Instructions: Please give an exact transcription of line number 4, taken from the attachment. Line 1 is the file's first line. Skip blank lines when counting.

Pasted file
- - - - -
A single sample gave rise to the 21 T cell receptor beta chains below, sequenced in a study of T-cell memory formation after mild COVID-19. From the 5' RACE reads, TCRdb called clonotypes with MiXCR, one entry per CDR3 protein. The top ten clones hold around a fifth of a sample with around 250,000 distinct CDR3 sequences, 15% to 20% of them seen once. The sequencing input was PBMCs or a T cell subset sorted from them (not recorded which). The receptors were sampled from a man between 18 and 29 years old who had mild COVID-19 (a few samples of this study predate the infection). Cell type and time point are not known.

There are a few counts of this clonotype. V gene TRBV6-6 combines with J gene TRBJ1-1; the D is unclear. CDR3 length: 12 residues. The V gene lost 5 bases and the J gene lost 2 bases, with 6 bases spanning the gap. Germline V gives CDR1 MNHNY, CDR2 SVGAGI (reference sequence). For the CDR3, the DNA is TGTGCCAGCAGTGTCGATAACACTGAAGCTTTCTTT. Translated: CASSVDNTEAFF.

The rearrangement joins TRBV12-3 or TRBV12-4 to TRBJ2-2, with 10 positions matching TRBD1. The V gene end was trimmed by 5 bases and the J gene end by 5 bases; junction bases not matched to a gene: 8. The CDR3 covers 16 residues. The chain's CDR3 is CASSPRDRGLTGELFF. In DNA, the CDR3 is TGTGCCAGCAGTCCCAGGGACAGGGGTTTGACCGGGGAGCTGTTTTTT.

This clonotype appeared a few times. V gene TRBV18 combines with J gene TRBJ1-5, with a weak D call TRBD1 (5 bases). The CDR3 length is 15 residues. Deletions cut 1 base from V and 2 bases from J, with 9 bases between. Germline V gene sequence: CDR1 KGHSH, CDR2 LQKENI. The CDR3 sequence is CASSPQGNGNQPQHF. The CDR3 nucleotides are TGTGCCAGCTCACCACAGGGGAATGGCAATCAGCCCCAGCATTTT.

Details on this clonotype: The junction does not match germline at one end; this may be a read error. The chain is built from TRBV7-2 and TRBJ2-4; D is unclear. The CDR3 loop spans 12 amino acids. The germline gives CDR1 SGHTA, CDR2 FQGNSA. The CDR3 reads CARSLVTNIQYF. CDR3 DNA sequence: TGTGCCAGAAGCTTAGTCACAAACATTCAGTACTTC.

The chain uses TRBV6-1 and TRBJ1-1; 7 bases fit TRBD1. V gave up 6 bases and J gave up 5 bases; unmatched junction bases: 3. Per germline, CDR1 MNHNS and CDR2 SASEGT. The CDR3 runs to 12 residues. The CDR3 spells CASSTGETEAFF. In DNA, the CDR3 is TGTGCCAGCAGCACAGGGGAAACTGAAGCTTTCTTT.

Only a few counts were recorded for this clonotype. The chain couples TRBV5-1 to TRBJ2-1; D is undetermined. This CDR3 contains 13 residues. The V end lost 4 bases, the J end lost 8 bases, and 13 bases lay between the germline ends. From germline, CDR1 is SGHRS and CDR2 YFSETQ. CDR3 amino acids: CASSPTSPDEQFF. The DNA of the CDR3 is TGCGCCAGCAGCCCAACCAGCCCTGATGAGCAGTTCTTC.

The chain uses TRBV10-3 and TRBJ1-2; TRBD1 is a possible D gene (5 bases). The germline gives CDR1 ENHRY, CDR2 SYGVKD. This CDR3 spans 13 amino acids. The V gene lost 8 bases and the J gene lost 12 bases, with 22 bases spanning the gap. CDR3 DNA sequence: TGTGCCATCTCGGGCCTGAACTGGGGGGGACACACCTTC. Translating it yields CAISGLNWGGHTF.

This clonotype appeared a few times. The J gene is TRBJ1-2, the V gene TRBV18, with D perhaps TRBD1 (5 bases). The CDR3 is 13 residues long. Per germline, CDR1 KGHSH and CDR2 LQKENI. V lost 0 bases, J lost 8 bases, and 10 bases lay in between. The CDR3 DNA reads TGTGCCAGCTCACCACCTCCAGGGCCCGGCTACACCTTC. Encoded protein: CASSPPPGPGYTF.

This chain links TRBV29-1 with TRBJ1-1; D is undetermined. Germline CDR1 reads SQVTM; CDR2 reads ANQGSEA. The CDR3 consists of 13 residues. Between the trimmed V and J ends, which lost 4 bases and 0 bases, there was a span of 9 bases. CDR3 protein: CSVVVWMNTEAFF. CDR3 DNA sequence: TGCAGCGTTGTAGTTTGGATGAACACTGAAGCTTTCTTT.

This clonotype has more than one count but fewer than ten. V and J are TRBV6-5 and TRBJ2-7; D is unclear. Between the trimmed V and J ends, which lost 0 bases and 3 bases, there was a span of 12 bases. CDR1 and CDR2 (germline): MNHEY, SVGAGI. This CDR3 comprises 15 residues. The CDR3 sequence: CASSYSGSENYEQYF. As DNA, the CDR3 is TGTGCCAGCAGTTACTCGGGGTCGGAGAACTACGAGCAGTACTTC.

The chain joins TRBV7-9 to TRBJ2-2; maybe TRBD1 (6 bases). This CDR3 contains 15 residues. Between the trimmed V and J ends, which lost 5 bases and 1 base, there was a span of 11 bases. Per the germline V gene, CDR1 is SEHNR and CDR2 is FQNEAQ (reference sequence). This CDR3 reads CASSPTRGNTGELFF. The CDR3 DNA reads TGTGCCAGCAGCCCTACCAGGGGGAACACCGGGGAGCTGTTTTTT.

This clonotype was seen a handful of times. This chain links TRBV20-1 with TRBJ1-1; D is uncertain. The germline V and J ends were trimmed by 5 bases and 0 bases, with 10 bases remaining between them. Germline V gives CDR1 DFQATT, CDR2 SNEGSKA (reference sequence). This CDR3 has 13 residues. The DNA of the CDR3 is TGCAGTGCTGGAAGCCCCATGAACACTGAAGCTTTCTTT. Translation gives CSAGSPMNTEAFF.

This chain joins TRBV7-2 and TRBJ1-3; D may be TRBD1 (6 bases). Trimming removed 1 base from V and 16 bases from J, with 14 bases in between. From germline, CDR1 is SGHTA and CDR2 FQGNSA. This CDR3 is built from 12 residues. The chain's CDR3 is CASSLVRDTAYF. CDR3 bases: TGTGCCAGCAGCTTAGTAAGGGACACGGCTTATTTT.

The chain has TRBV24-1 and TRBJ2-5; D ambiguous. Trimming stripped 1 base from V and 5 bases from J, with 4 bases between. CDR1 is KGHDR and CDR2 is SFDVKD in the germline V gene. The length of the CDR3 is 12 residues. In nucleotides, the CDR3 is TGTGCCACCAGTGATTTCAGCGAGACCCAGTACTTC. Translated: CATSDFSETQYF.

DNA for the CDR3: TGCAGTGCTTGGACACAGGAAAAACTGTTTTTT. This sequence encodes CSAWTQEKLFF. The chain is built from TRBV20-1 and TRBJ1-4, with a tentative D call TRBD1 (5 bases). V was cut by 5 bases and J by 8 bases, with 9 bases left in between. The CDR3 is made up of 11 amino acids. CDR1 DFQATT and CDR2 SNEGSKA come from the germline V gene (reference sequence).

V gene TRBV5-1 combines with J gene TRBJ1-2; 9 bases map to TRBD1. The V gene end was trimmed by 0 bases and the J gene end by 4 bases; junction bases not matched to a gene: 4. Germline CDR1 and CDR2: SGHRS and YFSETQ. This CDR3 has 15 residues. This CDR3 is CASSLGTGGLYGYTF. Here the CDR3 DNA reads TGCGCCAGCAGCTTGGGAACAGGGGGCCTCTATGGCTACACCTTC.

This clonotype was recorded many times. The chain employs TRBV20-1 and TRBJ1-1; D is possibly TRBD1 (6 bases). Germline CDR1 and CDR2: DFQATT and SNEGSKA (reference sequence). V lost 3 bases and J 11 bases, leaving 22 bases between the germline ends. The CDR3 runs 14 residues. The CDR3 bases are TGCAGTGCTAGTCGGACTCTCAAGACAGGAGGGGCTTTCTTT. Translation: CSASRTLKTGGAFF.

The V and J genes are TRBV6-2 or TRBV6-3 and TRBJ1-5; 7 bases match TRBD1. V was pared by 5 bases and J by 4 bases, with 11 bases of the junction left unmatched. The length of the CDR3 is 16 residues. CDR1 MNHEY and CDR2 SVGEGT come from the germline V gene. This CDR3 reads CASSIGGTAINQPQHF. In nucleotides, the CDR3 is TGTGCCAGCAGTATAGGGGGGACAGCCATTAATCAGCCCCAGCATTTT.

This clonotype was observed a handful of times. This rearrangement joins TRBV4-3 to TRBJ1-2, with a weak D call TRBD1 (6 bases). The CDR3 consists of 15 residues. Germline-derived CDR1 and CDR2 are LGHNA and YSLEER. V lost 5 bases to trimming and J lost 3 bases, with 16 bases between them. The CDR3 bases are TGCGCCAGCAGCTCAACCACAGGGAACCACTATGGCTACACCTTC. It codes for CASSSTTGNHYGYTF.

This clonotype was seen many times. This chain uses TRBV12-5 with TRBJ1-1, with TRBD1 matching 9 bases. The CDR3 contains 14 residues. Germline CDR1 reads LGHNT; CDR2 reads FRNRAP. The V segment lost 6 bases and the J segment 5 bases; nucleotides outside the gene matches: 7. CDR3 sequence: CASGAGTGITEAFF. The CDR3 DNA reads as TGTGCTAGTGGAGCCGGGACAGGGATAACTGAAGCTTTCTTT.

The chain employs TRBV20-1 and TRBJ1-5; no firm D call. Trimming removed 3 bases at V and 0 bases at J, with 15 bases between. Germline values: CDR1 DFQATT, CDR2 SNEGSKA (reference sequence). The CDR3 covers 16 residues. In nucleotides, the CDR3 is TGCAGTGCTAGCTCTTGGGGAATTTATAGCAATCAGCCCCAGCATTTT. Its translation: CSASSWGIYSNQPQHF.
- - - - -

This clonotype appeared a few times. V gene TRBV18 combines with J gene TRBJ1-5, with a weak D call TRBD1 (5 bases). The CDR3 length is 15 residues. Deletions cut 1 base from V and 2 bases from J, with 9 bases between. Germline V gene sequence: CDR1 KGHSH, CDR2 LQKENI. The CDR3 sequence is CASSPQGNGNQPQHF. The CDR3 nucleotides are TGTGCCAGCTCACCACAGGGGAATGGCAATCAGCCCCAGCATTTT.